The third day was as incredible as the first two. The landscape had changed but was still beautiful with sparkling waterfalls plunging over sheer cliff faces, long stretches of dark black sand and volcanic ash, and bucolic farmlands. We took another detour from the main route to get to Dyrhólaey a craggy headland that juts out into the sea providing sanctuary for a colony of colorful puffins. Next we enjoyed the scenic drive through rolling farmlands and pastures on our way to Geysir with its bubbling and boiling hot pots and spouts of steam shooting high into the air. Again, just incredible! You can get right up to the edge of the geyser here and watch it go through its cycle. After it lets out a strong jet of steam and boiling water the cavity is a drained 6 foot wide tunnel descending into the Earth. As you watch, the tunnel slowly fills up with crystal clear blue water until it’s full and begins to boil and bulge until suddenly–it erupts in an explosion of steam and hot water shooting high above and raining down on those unwitting people, not smart enough to stand upwind. We could have stayed there all day but we had to get on the road to Þingvellir where the American and European tectonic plates collide. Our three hours of hiking and exploring this fairy-tale landscape of moss covered lava, surprising sinkholes, and mirror like ponds left us determined to make a return trip to Iceland and maybe even go snorkeling along the continental fissures.
From this point on we were heading in to the more populated and civilized side of Iceland toward the capital city of Reykjavik. But first we had to take a relaxing stopover at the Blue Lagoon. Here the soothing hot spring water and invigorating silica mud relax the body and spirit in a calming, surreal landscape. We also took another detour to visit Keflavik, a former US military installation that now functions as part of the airport. It is always fascinating for us to see the once familiar sights on a closed base now being used for new and interesting uses. A interesting side note here was that in Riga we went to the KGB museum and one of the exhibits was a documentary covering the day in the life of an Air Force intelligence officer stationed at Keflavik. It’s amazing how worlds collide like this. But Iceland, and Reykjavik in particular, has a strong cold war connection. The so-called white house was the meeting place for Ronald Reagan and Mikhail Gorbachev. We spent an enjoyable afternoon in town eating the famous hotdogs and discovering some amazing street art. Then we were back on the road.
After Reykjavik we were heading north to the top of the island. To be honest, by this point we thought we had seen it all, what else could Iceland have that would amaze and astound us? Just as had happened in the past few days, the landscapes changed and new and interesting sights met us along the road. Not wanting to change what we had already started, we took yet another side track away from the planned route, this time to see the historic location of Erik the Red’s farm settlement near Búðardalur. Here a sod house has been reconstructed on the site and a very well done interpretive performance really brings the volatile ages of the vikings to life. From here, we decided to take a chance and take a dirt road shortcut back to the paved route. If the weather had been bad this could have gone terribly wrong but it was a beautiful, sunny day and we enjoyed the solitary countryside with only one or two other vehicles traveling along the track.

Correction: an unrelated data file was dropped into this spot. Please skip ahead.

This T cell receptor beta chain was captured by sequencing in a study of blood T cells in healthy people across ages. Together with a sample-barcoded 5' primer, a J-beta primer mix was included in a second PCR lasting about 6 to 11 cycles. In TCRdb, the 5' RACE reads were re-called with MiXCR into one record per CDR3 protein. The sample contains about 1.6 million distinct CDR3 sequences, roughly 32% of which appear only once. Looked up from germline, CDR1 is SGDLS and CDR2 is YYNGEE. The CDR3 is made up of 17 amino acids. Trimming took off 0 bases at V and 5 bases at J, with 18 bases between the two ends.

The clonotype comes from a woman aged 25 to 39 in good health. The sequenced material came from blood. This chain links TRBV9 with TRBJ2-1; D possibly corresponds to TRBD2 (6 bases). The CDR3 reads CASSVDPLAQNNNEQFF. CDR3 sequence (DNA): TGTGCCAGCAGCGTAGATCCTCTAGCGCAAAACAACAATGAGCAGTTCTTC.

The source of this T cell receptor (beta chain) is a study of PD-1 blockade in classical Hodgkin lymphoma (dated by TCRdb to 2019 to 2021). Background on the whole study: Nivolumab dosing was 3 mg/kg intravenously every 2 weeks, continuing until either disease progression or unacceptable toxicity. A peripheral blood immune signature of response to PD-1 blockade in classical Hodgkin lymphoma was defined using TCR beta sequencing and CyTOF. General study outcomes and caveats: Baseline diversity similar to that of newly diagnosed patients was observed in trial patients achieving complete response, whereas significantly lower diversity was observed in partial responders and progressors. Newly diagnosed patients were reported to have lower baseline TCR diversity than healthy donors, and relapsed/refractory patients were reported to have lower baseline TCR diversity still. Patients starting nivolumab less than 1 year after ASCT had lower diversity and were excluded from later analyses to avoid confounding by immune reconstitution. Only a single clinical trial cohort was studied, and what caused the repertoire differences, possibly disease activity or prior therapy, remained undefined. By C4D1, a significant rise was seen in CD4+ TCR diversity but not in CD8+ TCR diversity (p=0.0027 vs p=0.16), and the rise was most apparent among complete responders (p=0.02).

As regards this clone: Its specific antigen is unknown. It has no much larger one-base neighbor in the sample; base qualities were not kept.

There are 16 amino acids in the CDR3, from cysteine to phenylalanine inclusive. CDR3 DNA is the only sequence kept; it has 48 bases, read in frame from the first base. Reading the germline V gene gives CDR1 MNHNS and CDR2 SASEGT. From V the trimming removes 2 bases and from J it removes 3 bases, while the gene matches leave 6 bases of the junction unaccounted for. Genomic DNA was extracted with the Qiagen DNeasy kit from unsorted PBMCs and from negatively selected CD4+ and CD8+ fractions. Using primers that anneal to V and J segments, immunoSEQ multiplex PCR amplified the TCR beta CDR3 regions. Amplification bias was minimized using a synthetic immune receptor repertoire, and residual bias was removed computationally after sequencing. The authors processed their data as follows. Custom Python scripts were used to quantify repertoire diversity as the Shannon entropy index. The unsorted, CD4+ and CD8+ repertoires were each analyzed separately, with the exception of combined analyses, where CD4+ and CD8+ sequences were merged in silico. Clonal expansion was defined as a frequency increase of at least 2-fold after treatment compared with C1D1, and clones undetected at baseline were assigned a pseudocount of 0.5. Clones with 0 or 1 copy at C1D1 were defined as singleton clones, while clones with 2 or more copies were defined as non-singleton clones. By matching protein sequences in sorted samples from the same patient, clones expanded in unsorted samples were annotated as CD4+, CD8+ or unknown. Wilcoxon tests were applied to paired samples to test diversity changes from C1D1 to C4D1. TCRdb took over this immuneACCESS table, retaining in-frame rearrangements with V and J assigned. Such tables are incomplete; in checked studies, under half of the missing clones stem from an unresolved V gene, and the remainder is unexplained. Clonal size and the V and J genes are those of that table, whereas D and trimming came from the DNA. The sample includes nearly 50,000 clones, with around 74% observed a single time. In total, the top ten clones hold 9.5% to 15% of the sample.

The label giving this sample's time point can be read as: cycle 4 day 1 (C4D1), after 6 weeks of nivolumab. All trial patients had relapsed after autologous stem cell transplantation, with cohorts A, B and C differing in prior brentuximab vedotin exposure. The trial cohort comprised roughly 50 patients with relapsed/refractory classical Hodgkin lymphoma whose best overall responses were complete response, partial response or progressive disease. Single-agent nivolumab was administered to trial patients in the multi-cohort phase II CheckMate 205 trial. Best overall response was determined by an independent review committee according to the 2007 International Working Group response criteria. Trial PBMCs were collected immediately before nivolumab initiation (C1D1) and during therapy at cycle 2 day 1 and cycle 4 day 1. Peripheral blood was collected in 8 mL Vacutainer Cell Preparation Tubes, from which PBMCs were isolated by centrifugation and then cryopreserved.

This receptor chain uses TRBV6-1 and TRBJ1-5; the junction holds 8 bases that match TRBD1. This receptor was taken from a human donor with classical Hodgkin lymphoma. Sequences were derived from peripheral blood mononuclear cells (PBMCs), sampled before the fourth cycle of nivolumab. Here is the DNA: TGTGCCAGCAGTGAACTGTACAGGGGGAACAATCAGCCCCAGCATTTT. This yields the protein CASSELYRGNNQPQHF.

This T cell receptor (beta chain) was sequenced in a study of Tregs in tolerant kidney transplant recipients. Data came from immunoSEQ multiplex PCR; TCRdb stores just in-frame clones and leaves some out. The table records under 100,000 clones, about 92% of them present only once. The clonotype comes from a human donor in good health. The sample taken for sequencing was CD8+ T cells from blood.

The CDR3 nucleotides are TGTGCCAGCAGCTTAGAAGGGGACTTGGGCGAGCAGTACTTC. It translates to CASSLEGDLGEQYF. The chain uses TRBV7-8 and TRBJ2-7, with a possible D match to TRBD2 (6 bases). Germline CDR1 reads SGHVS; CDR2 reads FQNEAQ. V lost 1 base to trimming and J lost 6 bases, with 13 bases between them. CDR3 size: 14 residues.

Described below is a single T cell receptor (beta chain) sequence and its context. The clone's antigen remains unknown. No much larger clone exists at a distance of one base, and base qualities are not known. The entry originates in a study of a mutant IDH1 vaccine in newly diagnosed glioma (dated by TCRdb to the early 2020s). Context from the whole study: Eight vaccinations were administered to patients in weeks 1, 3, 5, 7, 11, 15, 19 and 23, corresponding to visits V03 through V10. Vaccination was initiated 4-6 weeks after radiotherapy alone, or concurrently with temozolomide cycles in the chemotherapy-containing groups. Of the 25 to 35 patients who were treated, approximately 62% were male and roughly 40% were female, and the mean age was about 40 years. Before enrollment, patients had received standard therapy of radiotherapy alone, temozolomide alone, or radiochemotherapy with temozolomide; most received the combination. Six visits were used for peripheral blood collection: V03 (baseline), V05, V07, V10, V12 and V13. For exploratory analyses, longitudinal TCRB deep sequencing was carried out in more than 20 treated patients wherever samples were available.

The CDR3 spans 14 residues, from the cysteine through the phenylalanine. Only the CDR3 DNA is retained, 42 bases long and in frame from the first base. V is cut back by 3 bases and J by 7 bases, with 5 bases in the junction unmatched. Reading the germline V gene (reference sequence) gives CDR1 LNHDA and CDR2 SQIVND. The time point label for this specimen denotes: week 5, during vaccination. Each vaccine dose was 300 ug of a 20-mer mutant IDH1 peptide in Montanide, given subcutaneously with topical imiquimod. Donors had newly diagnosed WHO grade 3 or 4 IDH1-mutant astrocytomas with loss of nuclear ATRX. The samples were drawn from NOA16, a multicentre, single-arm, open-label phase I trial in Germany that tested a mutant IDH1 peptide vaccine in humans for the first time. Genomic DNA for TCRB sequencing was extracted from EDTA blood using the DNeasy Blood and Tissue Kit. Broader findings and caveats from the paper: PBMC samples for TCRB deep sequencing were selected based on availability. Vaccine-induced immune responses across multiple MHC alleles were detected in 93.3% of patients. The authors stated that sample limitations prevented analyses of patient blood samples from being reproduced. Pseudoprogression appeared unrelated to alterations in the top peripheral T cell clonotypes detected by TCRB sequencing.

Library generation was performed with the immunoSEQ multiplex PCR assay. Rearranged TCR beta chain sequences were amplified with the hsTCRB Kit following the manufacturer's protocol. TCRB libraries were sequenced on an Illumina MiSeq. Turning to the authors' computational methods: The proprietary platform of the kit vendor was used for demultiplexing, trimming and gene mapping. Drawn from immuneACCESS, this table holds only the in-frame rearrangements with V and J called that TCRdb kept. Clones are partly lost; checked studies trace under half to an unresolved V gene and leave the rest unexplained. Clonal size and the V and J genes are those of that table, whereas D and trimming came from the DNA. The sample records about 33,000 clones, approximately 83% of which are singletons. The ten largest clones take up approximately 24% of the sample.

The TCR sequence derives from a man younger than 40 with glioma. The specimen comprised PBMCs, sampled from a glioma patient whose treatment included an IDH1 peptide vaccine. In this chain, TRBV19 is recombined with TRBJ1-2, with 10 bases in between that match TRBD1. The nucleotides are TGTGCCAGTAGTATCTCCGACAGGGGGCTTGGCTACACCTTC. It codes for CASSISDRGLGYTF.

In the north we were back among fjords and majestic mountains. Here life revolved more around the sea and the active fishing villages are proof to the sturdy hardiness of the Icelandic people. We were hoping to go out on a whale viewing on a small boat but the weather just wasn’t in our favor at this point so we had to give it up. This is where that daily itinerary really locked us in to a plan that couldn’t be deviated from. We would have had to wait for a day and then there’d still be no guarantee the weather would break. So we decided to give in and just spend the time driving along the high cliffs of the coastline hoping to sea whales out at sea. We didn’t, but the mountains dropping into the sea were enough to hold our interest.
The highlight in the north for most tourists to Iceland is Lake Myvatn and this was true for us as well. The geothermal activity, volcanic landscape, and bird life along the lake shore are all fascinating. This was an excellent place for hiking and horseback riding. Yes, we finally got a chance to ride on the backs of the famous Icelandic ponies! I’m not much of a rider but Corinne is and she always manages to talk me into doing things on the edge of my comfort zone. The ride along the lake was spectacular and frightening. We saw sinkholes filled with water that had tiny fish living in them. How did the fish get there? Who knows! We trotted and and moved along at too fast a pace for me, but when we took a narrow path along the shifting gravelly edge of a crater that dropped into the lake 100 meters below I just had to trust to the solid footing of my pony and let it go. Of course we survived and came away with a new found respect for these short, stocky horses.
We completed our circle drive around the island of Iceland on our eighth day. The drive down in to Seyðisfjörður was just as incredible as we remembered from the day we drove off the ferry. This day we took the time to leave the Jeep and hike among the lively stream that bubbles and falls down the mountain pass and into the fjord below. The views were stunning and knowing the ferry was there, down in the harbor, waiting for us was comforting and a just little sad. Part of me really did want to turn the Jeep around and just keep going down the open road but we took solace in knowing that we were taking away with us memories that would last forever.